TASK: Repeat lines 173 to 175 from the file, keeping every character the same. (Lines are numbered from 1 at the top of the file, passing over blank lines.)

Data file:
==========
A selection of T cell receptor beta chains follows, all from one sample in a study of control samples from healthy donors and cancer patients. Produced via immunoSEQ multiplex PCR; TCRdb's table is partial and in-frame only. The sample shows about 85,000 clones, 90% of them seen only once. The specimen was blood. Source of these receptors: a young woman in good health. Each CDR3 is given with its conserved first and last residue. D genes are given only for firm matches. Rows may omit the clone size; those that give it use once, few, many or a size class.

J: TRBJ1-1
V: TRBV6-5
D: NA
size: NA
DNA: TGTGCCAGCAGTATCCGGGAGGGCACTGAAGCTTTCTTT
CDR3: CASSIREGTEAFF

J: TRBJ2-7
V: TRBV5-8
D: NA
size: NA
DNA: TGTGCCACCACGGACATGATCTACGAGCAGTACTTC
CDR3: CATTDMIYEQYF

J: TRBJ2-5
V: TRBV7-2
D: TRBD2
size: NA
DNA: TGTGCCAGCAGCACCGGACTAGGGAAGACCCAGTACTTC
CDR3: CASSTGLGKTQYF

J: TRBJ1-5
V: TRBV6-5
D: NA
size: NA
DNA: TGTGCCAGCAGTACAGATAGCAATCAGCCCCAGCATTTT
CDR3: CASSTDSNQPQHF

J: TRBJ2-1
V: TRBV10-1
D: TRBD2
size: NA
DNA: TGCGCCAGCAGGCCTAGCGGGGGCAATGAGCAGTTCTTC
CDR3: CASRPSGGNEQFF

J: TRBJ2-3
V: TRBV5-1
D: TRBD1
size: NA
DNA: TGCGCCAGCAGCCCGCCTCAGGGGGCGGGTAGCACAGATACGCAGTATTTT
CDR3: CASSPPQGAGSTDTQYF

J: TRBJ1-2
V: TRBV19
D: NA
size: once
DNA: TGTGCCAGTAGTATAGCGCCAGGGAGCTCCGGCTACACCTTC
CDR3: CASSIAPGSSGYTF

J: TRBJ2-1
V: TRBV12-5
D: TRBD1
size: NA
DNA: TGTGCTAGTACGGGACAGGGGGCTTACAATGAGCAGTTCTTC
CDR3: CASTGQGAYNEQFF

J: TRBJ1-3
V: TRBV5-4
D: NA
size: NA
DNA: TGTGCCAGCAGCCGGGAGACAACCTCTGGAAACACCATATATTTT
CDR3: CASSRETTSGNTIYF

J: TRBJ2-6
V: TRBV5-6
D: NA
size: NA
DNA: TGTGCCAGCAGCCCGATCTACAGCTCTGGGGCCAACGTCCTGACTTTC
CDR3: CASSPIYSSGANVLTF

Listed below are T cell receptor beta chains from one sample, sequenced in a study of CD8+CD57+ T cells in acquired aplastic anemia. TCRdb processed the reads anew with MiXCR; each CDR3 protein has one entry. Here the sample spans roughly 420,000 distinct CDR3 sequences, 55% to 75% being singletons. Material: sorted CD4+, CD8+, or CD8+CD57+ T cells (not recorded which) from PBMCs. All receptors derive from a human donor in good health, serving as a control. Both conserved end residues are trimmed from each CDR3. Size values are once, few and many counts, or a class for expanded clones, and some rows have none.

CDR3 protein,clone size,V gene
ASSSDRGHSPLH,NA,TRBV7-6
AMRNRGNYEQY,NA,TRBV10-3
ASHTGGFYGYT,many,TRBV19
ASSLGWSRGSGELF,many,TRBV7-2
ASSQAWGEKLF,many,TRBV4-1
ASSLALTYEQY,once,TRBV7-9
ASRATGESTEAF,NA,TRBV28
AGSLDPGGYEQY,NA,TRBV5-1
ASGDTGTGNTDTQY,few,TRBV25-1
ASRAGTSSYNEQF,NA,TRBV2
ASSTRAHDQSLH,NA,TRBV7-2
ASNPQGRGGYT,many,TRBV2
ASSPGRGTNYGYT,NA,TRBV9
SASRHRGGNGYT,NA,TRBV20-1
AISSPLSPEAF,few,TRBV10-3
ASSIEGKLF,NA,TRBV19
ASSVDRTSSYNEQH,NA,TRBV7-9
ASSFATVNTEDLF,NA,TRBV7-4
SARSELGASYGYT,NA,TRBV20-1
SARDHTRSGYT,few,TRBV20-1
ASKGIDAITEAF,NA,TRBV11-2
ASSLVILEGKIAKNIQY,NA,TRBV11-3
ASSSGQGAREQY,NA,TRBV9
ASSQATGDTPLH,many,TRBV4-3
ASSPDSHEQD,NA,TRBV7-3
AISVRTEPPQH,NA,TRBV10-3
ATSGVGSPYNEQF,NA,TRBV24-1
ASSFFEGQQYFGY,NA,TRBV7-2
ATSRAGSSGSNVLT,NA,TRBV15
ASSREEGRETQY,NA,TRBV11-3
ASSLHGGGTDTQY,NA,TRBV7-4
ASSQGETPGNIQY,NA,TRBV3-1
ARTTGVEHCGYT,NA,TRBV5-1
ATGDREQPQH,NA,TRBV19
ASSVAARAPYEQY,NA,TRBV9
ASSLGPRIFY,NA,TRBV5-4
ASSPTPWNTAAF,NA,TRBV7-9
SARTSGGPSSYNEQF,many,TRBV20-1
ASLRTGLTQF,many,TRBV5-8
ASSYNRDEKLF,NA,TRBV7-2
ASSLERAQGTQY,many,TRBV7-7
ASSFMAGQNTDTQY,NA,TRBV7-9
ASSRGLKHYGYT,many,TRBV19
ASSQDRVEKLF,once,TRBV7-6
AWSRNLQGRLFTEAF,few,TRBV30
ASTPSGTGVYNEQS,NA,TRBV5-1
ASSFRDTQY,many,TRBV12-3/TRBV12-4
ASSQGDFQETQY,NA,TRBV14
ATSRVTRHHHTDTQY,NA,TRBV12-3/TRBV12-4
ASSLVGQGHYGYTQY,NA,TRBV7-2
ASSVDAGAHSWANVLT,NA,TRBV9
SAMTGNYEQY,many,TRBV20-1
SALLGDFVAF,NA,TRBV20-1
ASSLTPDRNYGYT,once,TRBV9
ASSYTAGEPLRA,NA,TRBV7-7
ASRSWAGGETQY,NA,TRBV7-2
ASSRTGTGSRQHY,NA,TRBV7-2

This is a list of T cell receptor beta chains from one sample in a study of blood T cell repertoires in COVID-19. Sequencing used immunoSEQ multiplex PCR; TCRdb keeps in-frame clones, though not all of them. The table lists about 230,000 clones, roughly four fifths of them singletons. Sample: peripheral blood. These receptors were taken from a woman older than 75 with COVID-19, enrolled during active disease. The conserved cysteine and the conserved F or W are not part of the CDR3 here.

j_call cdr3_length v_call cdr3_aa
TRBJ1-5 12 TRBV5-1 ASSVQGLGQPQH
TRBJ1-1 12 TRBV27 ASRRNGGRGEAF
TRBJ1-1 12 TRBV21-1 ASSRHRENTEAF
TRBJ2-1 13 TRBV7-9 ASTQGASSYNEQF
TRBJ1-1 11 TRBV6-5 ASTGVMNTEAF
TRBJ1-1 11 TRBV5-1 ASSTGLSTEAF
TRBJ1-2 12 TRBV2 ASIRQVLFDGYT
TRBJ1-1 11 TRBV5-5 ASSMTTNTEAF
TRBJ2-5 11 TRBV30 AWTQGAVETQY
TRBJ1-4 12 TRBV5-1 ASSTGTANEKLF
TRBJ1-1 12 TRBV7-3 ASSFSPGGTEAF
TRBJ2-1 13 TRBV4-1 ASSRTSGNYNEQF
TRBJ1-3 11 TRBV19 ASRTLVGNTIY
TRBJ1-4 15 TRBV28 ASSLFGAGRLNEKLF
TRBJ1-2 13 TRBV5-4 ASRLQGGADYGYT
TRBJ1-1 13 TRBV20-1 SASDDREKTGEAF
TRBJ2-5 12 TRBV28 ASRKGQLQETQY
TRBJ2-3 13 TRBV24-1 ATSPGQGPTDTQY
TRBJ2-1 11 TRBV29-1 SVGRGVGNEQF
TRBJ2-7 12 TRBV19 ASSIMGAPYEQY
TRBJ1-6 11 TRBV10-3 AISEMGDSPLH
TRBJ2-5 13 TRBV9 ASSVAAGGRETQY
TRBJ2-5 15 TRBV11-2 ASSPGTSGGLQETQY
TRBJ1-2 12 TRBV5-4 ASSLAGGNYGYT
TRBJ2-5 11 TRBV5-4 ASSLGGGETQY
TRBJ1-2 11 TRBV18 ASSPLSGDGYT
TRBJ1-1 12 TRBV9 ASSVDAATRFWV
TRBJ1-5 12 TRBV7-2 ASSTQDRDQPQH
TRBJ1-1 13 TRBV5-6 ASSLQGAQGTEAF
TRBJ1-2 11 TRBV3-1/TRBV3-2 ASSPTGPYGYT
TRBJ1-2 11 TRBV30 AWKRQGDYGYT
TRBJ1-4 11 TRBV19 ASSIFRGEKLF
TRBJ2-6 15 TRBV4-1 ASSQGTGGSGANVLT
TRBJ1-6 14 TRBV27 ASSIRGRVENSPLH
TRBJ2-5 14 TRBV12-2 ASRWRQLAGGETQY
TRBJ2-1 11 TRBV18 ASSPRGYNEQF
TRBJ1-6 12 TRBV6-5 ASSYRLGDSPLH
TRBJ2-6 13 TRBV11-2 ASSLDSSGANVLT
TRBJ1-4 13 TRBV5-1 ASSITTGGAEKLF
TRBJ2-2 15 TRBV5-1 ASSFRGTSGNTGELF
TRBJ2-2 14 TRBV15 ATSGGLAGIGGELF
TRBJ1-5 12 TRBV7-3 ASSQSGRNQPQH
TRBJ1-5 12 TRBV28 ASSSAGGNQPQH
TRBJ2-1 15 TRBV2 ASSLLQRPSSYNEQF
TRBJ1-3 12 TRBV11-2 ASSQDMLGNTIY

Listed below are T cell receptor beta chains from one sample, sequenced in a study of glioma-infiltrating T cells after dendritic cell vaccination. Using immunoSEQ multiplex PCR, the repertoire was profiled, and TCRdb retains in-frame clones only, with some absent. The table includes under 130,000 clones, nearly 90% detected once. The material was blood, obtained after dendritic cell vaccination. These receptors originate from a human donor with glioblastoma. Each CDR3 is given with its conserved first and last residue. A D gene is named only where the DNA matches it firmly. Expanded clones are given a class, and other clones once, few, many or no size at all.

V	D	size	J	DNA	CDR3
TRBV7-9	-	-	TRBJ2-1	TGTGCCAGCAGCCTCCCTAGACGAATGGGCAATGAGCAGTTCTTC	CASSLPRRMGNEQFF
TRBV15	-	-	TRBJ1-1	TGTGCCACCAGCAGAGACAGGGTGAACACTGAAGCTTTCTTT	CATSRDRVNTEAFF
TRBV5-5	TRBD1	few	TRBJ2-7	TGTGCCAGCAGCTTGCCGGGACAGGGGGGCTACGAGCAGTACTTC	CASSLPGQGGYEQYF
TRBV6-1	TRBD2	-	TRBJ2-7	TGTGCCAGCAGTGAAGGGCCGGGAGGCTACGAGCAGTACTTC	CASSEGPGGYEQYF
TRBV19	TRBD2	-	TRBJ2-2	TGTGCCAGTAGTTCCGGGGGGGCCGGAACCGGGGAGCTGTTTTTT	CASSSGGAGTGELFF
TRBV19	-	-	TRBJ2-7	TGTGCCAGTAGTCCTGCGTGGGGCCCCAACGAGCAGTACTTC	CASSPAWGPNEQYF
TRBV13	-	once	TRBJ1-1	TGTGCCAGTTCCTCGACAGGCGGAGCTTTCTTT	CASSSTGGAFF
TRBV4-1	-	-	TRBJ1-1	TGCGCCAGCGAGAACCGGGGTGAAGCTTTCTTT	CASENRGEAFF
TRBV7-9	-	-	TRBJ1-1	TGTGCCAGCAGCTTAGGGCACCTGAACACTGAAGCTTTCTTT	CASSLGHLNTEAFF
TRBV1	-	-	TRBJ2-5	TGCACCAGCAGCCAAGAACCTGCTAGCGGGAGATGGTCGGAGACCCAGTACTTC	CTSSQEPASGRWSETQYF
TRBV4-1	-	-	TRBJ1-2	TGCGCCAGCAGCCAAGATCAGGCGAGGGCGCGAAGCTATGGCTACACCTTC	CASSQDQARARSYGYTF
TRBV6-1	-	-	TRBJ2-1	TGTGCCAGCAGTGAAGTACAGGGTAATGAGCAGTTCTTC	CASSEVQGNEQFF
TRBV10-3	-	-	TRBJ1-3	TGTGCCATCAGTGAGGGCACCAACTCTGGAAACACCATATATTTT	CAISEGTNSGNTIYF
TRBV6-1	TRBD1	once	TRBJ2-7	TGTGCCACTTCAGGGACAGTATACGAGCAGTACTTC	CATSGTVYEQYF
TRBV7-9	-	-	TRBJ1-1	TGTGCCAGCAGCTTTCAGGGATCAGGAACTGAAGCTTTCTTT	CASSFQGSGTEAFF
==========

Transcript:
TRBV6-1	TRBD2	-	TRBJ2-7	TGTGCCAGCAGTGAAGGGCCGGGAGGCTACGAGCAGTACTTC	CASSEGPGGYEQYF
TRBV19	TRBD2	-	TRBJ2-2	TGTGCCAGTAGTTCCGGGGGGGCCGGAACCGGGGAGCTGTTTTTT	CASSSGGAGTGELFF
TRBV19	-	-	TRBJ2-7	TGTGCCAGTAGTCCTGCGTGGGGCCCCAACGAGCAGTACTTC	CASSPAWGPNEQYF